Balanced circuits and twisted pairs

A typical electric guitar amplifier circuit is unbalanced, meaning there is a common ground between the jacks and the metal chassis the circuit is built on. The audio signal is referenced to that ground. The guitar circuit is similarly referenced, and the circuit cavity is usually lined with foil, also attached to the ground (which is the "sleeve " on the plug.) As a result, electric guitar circuits tend to be susceptible to picking up radio and power frequency noise. Modern equipment has been crafted to minimize this, but only when it is used as intended. By the way, this is how the electrical system on a car is wired: the negative battery terminal (usually, nowadays) is connected the the metal chassis of the car, so to light a bulb at the back of the car, you only need to run one wire; you connect the other bulb terminal to the chassis.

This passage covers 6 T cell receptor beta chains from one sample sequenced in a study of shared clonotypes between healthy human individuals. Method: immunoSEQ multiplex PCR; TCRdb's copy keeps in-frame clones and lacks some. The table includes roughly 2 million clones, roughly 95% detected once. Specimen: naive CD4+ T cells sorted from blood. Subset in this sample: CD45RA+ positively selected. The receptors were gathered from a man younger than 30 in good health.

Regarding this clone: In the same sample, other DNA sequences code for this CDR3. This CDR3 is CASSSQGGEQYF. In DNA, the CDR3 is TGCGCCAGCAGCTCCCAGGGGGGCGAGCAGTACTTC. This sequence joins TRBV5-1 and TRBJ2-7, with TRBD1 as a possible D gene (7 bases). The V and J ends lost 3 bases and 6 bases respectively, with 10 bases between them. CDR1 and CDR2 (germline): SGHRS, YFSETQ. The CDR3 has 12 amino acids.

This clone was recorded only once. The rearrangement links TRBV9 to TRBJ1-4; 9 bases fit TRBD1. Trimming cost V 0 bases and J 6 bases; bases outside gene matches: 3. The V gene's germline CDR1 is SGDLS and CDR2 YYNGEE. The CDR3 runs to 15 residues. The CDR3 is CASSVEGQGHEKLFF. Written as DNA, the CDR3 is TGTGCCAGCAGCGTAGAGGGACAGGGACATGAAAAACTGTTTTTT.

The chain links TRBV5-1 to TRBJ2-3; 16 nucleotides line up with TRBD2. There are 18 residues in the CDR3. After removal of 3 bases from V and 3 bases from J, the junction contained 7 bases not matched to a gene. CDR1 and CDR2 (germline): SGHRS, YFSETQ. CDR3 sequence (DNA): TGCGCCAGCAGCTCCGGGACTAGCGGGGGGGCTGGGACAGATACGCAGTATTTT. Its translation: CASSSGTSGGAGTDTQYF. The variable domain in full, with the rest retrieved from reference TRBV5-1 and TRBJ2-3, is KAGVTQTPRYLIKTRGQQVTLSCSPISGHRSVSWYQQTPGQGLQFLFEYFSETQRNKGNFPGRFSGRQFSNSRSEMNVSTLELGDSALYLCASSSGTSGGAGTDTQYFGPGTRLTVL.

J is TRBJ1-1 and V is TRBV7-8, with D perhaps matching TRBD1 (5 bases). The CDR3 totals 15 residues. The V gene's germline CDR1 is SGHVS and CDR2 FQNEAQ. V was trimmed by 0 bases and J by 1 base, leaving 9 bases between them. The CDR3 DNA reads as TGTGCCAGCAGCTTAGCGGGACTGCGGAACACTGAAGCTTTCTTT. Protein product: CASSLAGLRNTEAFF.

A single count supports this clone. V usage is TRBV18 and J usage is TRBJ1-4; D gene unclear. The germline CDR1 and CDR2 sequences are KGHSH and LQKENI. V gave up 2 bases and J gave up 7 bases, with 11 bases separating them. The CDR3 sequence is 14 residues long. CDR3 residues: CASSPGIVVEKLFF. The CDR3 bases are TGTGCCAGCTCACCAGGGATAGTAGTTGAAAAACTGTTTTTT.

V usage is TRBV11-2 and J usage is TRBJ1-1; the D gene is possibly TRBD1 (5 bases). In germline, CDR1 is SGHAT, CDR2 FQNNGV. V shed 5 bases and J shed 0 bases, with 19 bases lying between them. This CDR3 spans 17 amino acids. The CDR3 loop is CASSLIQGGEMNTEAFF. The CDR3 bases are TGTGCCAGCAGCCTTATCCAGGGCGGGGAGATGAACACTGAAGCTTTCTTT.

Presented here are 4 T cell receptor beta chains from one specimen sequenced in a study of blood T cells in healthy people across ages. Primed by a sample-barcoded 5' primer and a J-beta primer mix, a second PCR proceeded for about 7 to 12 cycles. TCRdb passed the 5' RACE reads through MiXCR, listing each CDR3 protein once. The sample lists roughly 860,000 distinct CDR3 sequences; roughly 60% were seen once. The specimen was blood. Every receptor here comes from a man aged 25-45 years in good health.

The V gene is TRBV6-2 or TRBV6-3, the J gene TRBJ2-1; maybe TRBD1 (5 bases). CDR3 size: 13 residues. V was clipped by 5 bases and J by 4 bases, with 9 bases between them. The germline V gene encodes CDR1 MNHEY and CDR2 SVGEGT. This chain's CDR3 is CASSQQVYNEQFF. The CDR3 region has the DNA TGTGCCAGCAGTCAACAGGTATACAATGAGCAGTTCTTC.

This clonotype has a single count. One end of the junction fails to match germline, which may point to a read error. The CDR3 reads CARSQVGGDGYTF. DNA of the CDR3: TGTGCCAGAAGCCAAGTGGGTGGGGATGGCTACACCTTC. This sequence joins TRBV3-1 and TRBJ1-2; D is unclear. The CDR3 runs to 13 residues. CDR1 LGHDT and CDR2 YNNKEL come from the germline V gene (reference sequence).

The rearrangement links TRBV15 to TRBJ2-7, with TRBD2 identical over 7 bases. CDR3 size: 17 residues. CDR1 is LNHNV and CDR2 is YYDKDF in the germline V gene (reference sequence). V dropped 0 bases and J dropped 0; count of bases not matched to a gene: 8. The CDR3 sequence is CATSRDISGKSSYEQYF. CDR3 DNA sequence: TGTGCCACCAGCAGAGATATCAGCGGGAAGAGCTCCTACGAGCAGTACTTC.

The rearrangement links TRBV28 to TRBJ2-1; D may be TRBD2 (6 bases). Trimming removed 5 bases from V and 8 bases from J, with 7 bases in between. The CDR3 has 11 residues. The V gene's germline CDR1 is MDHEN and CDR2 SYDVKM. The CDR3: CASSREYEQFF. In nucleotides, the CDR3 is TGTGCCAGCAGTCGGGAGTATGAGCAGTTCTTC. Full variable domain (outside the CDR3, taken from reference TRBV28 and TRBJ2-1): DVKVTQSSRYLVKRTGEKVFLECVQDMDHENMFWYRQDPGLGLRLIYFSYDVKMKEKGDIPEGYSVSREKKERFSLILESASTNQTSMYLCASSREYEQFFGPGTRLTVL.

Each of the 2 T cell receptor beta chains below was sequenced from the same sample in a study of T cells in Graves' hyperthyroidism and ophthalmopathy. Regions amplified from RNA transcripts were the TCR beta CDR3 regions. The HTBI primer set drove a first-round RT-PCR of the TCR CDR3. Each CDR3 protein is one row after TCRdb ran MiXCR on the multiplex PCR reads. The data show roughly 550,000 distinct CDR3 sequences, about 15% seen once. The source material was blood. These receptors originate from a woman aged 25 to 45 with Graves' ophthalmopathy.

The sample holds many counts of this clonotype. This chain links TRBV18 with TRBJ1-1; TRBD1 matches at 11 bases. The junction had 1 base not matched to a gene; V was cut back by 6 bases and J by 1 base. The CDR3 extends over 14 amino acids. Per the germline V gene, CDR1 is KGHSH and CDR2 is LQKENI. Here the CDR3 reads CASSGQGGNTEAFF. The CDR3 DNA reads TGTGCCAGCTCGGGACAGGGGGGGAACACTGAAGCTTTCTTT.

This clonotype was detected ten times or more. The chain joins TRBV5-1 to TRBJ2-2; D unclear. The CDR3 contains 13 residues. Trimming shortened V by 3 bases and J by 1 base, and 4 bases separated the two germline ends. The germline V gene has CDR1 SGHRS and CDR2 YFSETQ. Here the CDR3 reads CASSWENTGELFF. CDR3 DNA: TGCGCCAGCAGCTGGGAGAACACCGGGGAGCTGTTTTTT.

This is probably a good place to talk about avoiding noise when you use an electric guitar cord. The diagram below shows an acoustic guitar connected to an amplifier directly or through a mixer channel, and a speaker driven by the power amplifier. (Some guitar rigs also use a pre-amplifier to boost the signal and "fatten" the sound.)

The design of the phone plug means that the tip is the part most sensitive to picking up noise. When you unplug the cord from the jack in the amplifier, the tip is disconnected from the amplification circuit first. This is a quiet disconnection. You can then disconnect the guitar end of the cord without making noise. If you reverse that sequence, and unplug the guitar end first, the tip will touch the grounded elements of the guitar as it is withdrawn, which is mostly anything metallic. The guitar then transmits stray voltage (picked up from the air) directly to the amplifying circuit, which makes it louder and sends it out of the speaker, generally as a very disruptive noise.